Google Searches: How Does Postnatal Depression…?

Being a new parent can be a somewhat daunting experience. Our hormones, the after effects of giving birth, of supporting our loved one in giving birth, and having a new little ‘un to care for, can all lead to a rollercoaster of emotions. There are natural lows that occur with ‘baby blues’ and sheer exhaustion but some of us will experience postnatal depression and it can be an incredibly scary time for us. On top of how we’re feeling, there’s often an acute sense of guilt and shame and fear which can stop us reaching out for the help we need. Parenting can be an emotive topic at the best of times; it’s sometimes difficult to talk about what we’re going through for fears that others will judge us or won’t trust us with our baby. Often we will turn to Google when we have questions about postnatal depression, but that can give us lots of different and conflicting answers which can be very confusing and scary. We’ve rounded up 10 of the most popular searches on postnatal depression to try and provide some answers.

Googles Search: How Does Postnatal Depression

How Does Postnatal Depression Affect Others?

It’s not just Mums who can experience postnatal depression – Dads and partners can too.

When one of our loved ones is experiencing any type of depression, it’s natural that we will worry about them and want to help them – our friends and family will be similar. If they know that we are living with postnatal depression then it’s likely that they will want to help us in any way that they’re able to. Depression can affect our ability to practice self-care, and we might need others to help us to look after ourselves, and to assist with elements of our lives.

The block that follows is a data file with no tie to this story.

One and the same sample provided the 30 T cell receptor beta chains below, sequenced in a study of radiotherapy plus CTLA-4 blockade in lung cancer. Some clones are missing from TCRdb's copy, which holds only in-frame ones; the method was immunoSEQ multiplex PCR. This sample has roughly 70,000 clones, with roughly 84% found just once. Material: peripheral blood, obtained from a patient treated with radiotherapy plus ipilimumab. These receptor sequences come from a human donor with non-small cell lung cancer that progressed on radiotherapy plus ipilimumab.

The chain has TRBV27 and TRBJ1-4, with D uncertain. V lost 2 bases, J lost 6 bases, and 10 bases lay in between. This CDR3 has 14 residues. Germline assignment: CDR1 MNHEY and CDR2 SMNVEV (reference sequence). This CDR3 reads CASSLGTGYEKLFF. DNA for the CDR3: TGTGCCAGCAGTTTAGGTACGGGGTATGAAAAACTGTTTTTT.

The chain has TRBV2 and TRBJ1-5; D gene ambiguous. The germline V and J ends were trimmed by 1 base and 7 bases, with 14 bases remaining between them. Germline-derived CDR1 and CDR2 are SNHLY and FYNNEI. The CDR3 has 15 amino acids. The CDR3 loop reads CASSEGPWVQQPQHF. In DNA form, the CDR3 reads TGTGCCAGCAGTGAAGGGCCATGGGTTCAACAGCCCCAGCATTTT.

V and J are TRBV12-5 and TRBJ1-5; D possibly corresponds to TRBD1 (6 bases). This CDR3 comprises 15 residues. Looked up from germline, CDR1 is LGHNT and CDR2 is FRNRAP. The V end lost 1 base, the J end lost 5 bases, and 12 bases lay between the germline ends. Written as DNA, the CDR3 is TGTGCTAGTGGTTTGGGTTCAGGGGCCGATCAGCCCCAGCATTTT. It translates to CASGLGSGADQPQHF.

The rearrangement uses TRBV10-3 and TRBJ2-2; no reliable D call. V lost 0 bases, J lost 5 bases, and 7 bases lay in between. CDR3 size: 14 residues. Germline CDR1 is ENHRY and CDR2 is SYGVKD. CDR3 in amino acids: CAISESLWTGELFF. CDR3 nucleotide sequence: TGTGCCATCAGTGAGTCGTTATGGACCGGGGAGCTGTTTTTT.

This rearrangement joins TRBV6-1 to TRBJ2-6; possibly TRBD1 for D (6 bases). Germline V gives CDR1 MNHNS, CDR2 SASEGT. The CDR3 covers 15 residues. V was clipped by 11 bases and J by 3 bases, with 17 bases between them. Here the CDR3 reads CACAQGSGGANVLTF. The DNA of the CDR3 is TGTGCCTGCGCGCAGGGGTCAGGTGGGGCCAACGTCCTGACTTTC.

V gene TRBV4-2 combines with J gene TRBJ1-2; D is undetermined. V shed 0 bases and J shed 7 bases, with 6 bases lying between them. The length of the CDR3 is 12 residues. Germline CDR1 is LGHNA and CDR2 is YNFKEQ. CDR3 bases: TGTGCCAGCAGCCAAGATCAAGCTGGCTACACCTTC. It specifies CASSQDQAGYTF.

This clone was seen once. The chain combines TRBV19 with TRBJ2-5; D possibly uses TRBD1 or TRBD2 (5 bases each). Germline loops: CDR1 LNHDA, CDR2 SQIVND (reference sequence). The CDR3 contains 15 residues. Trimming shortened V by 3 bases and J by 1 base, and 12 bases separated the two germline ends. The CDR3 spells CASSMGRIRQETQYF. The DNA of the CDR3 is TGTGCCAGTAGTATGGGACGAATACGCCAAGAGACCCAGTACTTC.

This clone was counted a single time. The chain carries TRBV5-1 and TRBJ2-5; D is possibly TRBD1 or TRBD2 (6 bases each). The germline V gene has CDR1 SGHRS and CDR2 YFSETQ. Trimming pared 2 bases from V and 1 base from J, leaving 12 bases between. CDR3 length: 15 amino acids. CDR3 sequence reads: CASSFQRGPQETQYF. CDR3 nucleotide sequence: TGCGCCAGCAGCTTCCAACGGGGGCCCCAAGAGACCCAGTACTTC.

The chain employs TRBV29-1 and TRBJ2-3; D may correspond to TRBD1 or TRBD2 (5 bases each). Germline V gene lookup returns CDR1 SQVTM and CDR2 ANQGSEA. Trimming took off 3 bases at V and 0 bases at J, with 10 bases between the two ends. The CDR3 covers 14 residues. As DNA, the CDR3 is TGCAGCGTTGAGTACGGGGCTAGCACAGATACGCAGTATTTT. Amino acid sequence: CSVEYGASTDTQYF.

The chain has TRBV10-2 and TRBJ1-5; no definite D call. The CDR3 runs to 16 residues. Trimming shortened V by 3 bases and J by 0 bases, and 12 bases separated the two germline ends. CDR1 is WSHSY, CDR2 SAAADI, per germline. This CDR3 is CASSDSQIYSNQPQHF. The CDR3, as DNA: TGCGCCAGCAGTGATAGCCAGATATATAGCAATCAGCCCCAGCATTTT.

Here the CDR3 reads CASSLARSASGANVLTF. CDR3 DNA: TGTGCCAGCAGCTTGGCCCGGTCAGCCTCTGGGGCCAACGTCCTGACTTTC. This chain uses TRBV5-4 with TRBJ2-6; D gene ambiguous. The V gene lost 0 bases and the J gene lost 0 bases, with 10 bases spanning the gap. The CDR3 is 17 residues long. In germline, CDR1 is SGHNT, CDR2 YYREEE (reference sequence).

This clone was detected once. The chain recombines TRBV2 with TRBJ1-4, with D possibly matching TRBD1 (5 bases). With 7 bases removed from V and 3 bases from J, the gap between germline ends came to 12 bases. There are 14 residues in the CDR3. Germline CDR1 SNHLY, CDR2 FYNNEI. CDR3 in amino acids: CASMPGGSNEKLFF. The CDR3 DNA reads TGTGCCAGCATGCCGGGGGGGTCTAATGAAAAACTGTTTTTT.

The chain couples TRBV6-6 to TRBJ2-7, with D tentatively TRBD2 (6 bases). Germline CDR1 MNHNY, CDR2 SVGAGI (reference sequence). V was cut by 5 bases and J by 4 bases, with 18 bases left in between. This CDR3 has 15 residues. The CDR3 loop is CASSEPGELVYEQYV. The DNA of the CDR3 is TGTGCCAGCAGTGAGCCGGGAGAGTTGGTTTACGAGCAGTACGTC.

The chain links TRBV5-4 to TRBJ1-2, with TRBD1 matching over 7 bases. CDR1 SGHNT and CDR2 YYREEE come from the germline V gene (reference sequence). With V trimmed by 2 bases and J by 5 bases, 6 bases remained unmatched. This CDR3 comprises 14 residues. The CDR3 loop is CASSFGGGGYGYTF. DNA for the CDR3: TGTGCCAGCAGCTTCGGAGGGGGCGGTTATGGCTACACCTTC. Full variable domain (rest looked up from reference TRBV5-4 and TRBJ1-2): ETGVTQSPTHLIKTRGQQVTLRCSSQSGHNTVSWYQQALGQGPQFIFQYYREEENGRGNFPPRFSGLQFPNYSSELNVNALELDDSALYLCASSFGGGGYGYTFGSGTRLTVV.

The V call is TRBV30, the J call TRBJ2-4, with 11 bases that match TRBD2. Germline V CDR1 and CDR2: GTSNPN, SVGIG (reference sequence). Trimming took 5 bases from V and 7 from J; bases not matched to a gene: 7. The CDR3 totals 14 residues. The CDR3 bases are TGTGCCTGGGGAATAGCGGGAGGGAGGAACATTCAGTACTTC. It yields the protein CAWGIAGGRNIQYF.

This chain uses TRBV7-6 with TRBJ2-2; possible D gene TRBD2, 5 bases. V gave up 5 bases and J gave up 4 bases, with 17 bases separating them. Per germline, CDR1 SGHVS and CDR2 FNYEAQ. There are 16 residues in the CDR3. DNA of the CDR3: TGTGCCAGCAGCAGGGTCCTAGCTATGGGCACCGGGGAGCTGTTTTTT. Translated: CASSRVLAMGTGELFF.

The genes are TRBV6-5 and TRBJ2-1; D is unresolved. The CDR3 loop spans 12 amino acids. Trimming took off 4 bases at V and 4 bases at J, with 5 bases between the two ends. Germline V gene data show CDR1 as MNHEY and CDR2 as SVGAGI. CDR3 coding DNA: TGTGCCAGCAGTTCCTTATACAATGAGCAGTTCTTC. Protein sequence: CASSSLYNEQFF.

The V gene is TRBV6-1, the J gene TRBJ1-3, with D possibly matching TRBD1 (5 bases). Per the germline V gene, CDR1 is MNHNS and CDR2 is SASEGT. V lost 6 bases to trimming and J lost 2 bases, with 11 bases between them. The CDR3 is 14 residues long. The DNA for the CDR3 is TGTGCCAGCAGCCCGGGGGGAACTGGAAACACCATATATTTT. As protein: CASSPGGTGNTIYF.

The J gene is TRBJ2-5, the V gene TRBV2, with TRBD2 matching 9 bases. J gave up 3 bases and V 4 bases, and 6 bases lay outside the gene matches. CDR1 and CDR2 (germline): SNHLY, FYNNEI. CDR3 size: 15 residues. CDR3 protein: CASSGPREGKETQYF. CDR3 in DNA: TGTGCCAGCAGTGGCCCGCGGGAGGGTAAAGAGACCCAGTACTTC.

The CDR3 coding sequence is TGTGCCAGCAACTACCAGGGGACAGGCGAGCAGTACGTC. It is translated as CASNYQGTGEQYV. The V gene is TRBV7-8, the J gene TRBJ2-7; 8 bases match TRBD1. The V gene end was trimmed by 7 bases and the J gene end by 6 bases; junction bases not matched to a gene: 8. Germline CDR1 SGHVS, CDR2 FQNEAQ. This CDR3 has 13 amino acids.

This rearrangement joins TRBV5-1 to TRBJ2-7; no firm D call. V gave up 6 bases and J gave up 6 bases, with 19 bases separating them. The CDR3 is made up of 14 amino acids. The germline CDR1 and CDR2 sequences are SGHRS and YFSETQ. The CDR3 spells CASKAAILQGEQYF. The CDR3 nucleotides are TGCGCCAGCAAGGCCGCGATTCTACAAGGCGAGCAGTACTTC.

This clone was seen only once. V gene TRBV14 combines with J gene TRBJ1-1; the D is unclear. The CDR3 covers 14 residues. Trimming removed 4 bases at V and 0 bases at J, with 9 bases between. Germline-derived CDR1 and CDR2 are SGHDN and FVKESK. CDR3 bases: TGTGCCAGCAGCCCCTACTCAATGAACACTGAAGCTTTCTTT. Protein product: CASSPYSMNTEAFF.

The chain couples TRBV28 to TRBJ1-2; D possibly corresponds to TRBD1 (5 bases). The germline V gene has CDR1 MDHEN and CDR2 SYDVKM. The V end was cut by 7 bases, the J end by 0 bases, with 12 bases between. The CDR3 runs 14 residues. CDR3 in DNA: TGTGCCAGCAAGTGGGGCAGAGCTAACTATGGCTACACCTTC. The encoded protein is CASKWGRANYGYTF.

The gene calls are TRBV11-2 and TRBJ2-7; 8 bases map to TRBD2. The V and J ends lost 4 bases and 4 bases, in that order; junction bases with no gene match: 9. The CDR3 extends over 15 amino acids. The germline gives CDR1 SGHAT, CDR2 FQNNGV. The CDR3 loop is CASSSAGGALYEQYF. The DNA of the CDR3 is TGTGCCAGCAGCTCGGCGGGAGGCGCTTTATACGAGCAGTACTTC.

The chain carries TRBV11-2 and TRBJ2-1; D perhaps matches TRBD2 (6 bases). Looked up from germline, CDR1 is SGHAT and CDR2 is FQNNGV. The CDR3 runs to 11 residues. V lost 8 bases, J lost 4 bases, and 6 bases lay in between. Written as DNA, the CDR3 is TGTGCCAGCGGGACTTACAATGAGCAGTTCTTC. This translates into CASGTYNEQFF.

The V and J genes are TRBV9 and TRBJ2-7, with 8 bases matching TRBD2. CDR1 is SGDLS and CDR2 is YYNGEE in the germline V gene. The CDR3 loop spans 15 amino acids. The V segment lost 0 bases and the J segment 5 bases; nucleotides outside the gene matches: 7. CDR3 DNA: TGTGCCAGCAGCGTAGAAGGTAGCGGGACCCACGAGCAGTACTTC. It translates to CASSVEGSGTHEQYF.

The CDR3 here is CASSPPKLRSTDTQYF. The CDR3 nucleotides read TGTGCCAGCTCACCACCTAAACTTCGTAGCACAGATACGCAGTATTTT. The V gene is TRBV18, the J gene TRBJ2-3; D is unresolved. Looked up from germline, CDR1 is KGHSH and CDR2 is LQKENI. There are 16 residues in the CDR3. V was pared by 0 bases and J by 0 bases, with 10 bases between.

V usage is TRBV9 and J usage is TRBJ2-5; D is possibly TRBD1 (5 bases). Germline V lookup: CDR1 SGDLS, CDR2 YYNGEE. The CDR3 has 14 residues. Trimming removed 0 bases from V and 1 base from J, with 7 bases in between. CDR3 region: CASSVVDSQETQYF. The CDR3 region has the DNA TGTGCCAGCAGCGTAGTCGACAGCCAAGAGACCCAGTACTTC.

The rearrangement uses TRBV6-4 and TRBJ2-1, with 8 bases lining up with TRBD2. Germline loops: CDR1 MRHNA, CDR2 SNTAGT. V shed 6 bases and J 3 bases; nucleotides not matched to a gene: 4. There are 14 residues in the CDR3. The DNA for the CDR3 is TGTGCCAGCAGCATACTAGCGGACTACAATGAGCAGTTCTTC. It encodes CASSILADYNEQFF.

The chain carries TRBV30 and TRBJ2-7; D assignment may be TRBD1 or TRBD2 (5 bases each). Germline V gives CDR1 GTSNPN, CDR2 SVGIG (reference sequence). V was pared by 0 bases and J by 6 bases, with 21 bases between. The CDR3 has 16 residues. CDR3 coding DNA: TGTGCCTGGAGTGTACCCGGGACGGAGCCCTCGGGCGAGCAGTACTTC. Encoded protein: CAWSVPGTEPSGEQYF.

With postnatal depression, we also have a baby to consider. We might struggle to look after our baby when we’re feeling particularly low. This can mean that we need others to help us to care for our baby. We might need our friends and family to look after our baby every now and again to give us a few hours of respite, or to allow us to attend appointments. They could also support us with more practical things. There is absolutely no shame in needing some support from other people, we all need support from time to time.

How Does Postnatal Depression Occur?

Postnatal depression is different from ‘baby blues’. It’s a type of depression that can occur after having a baby. 1 in 10 women and men will experience it.